Has anyone ever ordered or utilized a machine like this? I know there is a post for a DIY cinva ram press but I have zero metal working skills and we really like that the fl2-40 model has interchangeable molds for making interlocking bricks and many other types.

  I also found a post from Owen Geiger's website stating he was quoted for a similar type of machine but they are based in Thailand and I think I would have the same logistic issues ordering one from there as I would from China.

 Any help, opinions or insights would be greatly appreciated.

10 months ago
+1 to mattock, 5 gallon buckets, and an endless supply of work gloves

Also nothing like a sharp chainsaw that is running well so +1 to files
10 months ago
For some rocks if you have the rock drill you can drill a hole, fill it with water and wait for it to freeze and then split in half, then the big rock will at least be in two smaller and hopefully more manageable pieces. Unfortunately this is dependent on freezing temperatures but it does work.
11 months ago

Catherine Windrose wrote:While looking for ways to test different mixes with or without added materials, I found this video which gave me a lot of ideas how to test at home.
Sand Castle Holds Up A Car! - Mechanically Stabilized Earth

When I was thinking about using sandy soil in earthbags and didn't want to risk wearing and tearing, I looked for screen materials as mentioned after the 4:00 minute mark in the video above.  (That homework led to finding basalt materials formed as rebar, mesh, fabric, rope for various purposes.  I may use a basalt mesh or fabric for a project.)

Your area being low in clay, might produce the effect you're looking for by making a thicker wall by layering something suitable about every foot or two.  If you try dropping different shapes of heavy weights on the test bricks, that might help find a way to combine materials to achieve the strength you're looking for.

Forgive the lack of tech jargon.  I'm nowhere near being an engineer, and learn by seeing what goes boom or not :)

Wow that video was just amazing thank you very much for sharing that!!!

I see exactly what you mean in adding a reinforcing material now, we have a ton of sheep fence wire that had to be torn down (basically a 6x6" grid work of metal), I wonder if layering this into the earth works would be beneficial or if a tighter mesh like the screen and even t-shirt example provided. I recall a film on ancient building techniques where they layed straw width-wise inbetween rammed earth lifts/layers and the straw stems worked in wicking moisture out of the inner workings of the wall. I imagine their foremost thought was adding strength as seen in the video though now.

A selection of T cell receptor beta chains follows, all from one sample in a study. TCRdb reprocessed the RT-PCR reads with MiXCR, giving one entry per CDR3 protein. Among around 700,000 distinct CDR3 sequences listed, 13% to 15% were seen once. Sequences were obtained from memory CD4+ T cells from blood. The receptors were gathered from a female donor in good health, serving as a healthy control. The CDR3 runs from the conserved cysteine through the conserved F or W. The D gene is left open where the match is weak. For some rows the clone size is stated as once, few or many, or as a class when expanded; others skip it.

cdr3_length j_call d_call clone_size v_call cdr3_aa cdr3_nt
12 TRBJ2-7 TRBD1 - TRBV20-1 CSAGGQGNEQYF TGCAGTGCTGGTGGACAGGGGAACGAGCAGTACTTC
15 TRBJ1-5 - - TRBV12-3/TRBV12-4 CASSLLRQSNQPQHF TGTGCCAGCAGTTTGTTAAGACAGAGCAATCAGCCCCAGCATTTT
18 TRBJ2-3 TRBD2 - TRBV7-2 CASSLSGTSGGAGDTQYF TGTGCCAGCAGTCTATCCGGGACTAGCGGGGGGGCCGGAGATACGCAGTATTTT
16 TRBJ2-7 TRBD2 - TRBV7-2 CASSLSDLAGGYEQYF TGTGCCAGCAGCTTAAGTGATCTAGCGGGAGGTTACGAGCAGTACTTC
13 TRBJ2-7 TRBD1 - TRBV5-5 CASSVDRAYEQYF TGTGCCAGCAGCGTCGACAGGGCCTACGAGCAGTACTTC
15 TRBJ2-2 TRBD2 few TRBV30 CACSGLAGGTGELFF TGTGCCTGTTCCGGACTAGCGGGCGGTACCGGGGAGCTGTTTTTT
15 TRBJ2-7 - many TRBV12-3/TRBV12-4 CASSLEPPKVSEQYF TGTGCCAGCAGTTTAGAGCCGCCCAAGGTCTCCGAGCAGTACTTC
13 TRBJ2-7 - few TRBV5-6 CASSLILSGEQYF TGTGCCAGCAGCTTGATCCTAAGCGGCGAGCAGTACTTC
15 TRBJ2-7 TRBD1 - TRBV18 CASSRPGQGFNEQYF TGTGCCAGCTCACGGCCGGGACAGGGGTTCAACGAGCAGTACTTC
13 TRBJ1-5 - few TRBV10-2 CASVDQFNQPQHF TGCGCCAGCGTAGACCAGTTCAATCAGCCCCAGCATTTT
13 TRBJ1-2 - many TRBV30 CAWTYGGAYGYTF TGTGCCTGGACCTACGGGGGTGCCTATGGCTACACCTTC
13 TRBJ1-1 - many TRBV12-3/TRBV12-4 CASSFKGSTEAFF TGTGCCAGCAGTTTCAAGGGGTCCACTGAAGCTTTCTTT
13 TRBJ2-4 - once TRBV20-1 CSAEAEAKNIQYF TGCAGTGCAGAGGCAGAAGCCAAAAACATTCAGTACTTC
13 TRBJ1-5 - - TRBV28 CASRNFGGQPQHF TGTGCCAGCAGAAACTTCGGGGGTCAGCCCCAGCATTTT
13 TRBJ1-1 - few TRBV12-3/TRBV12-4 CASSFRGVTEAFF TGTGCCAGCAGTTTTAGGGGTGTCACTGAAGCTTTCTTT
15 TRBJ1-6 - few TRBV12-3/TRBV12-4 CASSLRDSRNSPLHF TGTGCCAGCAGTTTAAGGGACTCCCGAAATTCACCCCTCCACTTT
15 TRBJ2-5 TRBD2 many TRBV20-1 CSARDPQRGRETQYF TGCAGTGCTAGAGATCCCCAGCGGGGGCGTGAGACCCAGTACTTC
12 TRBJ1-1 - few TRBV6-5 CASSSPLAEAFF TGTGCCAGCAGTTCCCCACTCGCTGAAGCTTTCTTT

I know their is basalt rock but have never heard of materials such as you mention being made from it before, is it a material that is easy to acquire or a bit of a specialy item? Being in the mountains I am neary a few quarries so if it is available I would love to know more about it as a material.

Thank you for your reply!
11 months ago
Thank you for the replies and suggestions, it is correct that the first batch was far too crumbly, however it did stay together better then initially expected. These will not be used as building blocks but rather monolithic rammed earth walls (12"-18" wide), the blocks are only for testing and seemed like a convenient size to work with (a 4' pine board made two sets of wood formers to produce blocks roughly 7"x7"x3"). These tests are just for our extremely granitic soil type and obtaining a baseline on which to improve upon but hopefully this can help with anyone else and their soils as well.  

Using the corner of a speed square triangle I tapped it quite hard until it split directly into two chunks. I then held it at shoulder level and dropped it onto concrete pavement at which point it continued to break into smaller chunks.

To improve on the mixture I went from 9:1 earth to portland ratio, to an 8:1:1 earth, sand, and portland.

Next I made another block of 7:2:1 earth, sand, and portland.

I am now letting them dry from 24 hours to 72-96 hours before 'pick' and shoulder drop testing again. Already the additon of sand has made it feel much harder around the edges compared to the initial crumbly block, and they are virtually impervious to trying to dig a finger nail into it to scratch it away. If they are substantiall stronger as I imagine I will subject them to varioius water test (spraying pressurized water and soaking one in a bucket).

11 months ago